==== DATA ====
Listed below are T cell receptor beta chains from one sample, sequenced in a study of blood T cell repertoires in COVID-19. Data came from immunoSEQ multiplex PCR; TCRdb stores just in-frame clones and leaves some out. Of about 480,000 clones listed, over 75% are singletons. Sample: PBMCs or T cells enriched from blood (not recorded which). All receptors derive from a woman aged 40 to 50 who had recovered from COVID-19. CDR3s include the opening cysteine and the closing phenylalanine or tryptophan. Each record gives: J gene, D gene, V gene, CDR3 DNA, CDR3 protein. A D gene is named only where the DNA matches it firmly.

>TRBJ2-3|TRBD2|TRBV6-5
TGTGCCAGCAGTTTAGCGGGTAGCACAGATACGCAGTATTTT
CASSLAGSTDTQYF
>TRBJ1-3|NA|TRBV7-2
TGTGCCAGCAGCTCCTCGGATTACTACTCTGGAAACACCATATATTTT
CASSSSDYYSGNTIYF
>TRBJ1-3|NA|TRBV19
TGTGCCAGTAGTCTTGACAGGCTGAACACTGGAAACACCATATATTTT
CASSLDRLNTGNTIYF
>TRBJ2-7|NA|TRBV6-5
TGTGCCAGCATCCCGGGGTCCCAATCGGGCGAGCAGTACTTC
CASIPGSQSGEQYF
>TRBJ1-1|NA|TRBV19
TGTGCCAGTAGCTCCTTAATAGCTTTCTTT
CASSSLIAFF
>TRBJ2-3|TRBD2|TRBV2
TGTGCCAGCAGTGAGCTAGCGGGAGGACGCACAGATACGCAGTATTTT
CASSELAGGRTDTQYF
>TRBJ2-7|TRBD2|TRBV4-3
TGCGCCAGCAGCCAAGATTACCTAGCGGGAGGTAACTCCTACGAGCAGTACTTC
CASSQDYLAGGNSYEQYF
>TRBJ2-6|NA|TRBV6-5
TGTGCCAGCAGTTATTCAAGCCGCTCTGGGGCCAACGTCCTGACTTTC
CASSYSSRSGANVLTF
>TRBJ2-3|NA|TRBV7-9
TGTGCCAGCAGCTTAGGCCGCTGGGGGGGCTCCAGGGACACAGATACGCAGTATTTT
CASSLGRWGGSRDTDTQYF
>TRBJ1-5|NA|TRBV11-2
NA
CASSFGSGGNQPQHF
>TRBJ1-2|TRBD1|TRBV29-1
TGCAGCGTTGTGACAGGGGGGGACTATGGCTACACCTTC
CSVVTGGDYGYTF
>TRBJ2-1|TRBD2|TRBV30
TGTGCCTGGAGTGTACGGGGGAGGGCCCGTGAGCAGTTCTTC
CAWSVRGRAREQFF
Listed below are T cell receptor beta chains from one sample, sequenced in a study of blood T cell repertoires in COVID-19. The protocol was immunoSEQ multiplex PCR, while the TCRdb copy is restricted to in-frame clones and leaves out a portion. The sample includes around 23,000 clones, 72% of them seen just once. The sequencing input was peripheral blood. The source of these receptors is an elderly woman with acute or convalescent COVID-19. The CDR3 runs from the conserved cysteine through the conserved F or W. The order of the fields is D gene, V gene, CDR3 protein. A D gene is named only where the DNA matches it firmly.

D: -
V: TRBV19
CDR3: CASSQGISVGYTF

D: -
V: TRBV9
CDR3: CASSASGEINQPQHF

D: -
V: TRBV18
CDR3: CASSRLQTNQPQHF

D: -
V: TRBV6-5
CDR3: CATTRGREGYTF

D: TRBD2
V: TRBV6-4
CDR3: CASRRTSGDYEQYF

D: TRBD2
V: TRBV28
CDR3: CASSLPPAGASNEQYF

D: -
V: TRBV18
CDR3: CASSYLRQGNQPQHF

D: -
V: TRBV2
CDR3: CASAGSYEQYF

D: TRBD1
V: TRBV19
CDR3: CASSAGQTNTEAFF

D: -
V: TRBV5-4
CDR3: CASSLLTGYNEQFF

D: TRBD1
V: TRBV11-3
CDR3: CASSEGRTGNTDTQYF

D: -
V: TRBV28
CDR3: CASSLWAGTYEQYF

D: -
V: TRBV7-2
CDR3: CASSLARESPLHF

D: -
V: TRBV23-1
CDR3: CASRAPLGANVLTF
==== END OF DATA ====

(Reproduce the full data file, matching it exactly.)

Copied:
Listed below are T cell receptor beta chains from one sample, sequenced in a study of blood T cell repertoires in COVID-19. Data came from immunoSEQ multiplex PCR; TCRdb stores just in-frame clones and leaves some out. Of about 480,000 clones listed, over 75% are singletons. Sample: PBMCs or T cells enriched from blood (not recorded which). All receptors derive from a woman aged 40 to 50 who had recovered from COVID-19. CDR3s include the opening cysteine and the closing phenylalanine or tryptophan. Each record gives: J gene, D gene, V gene, CDR3 DNA, CDR3 protein. A D gene is named only where the DNA matches it firmly.

>TRBJ2-3|TRBD2|TRBV6-5
TGTGCCAGCAGTTTAGCGGGTAGCACAGATACGCAGTATTTT
CASSLAGSTDTQYF
>TRBJ1-3|NA|TRBV7-2
TGTGCCAGCAGCTCCTCGGATTACTACTCTGGAAACACCATATATTTT
CASSSSDYYSGNTIYF
>TRBJ1-3|NA|TRBV19
TGTGCCAGTAGTCTTGACAGGCTGAACACTGGAAACACCATATATTTT
CASSLDRLNTGNTIYF
>TRBJ2-7|NA|TRBV6-5
TGTGCCAGCATCCCGGGGTCCCAATCGGGCGAGCAGTACTTC
CASIPGSQSGEQYF
>TRBJ1-1|NA|TRBV19
TGTGCCAGTAGCTCCTTAATAGCTTTCTTT
CASSSLIAFF
>TRBJ2-3|TRBD2|TRBV2
TGTGCCAGCAGTGAGCTAGCGGGAGGACGCACAGATACGCAGTATTTT
CASSELAGGRTDTQYF
>TRBJ2-7|TRBD2|TRBV4-3
TGCGCCAGCAGCCAAGATTACCTAGCGGGAGGTAACTCCTACGAGCAGTACTTC
CASSQDYLAGGNSYEQYF
>TRBJ2-6|NA|TRBV6-5
TGTGCCAGCAGTTATTCAAGCCGCTCTGGGGCCAACGTCCTGACTTTC
CASSYSSRSGANVLTF
>TRBJ2-3|NA|TRBV7-9
TGTGCCAGCAGCTTAGGCCGCTGGGGGGGCTCCAGGGACACAGATACGCAGTATTTT
CASSLGRWGGSRDTDTQYF
>TRBJ1-5|NA|TRBV11-2
NA
CASSFGSGGNQPQHF
>TRBJ1-2|TRBD1|TRBV29-1
TGCAGCGTTGTGACAGGGGGGGACTATGGCTACACCTTC
CSVVTGGDYGYTF
>TRBJ2-1|TRBD2|TRBV30
TGTGCCTGGAGTGTACGGGGGAGGGCCCGTGAGCAGTTCTTC
CAWSVRGRAREQFF
Listed below are T cell receptor beta chains from one sample, sequenced in a study of blood T cell repertoires in COVID-19. The protocol was immunoSEQ multiplex PCR, while the TCRdb copy is restricted to in-frame clones and leaves out a portion. The sample includes around 23,000 clones, 72% of them seen just once. The sequencing input was peripheral blood. The source of these receptors is an elderly woman with acute or convalescent COVID-19. The CDR3 runs from the conserved cysteine through the conserved F or W. The order of the fields is D gene, V gene, CDR3 protein. A D gene is named only where the DNA matches it firmly.

D: -
V: TRBV19
CDR3: CASSQGISVGYTF

D: -
V: TRBV9
CDR3: CASSASGEINQPQHF

D: -
V: TRBV18
CDR3: CASSRLQTNQPQHF

D: -
V: TRBV6-5
CDR3: CATTRGREGYTF

D: TRBD2
V: TRBV6-4
CDR3: CASRRTSGDYEQYF

D: TRBD2
V: TRBV28
CDR3: CASSLPPAGASNEQYF

D: -
V: TRBV18
CDR3: CASSYLRQGNQPQHF

D: -
V: TRBV2
CDR3: CASAGSYEQYF

D: TRBD1
V: TRBV19
CDR3: CASSAGQTNTEAFF

D: -
V: TRBV5-4
CDR3: CASSLLTGYNEQFF

D: TRBD1
V: TRBV11-3
CDR3: CASSEGRTGNTDTQYF

D: -
V: TRBV28
CDR3: CASSLWAGTYEQYF

D: -
V: TRBV7-2
CDR3: CASSLARESPLHF

D: -
V: TRBV23-1
CDR3: CASRAPLGANVLTF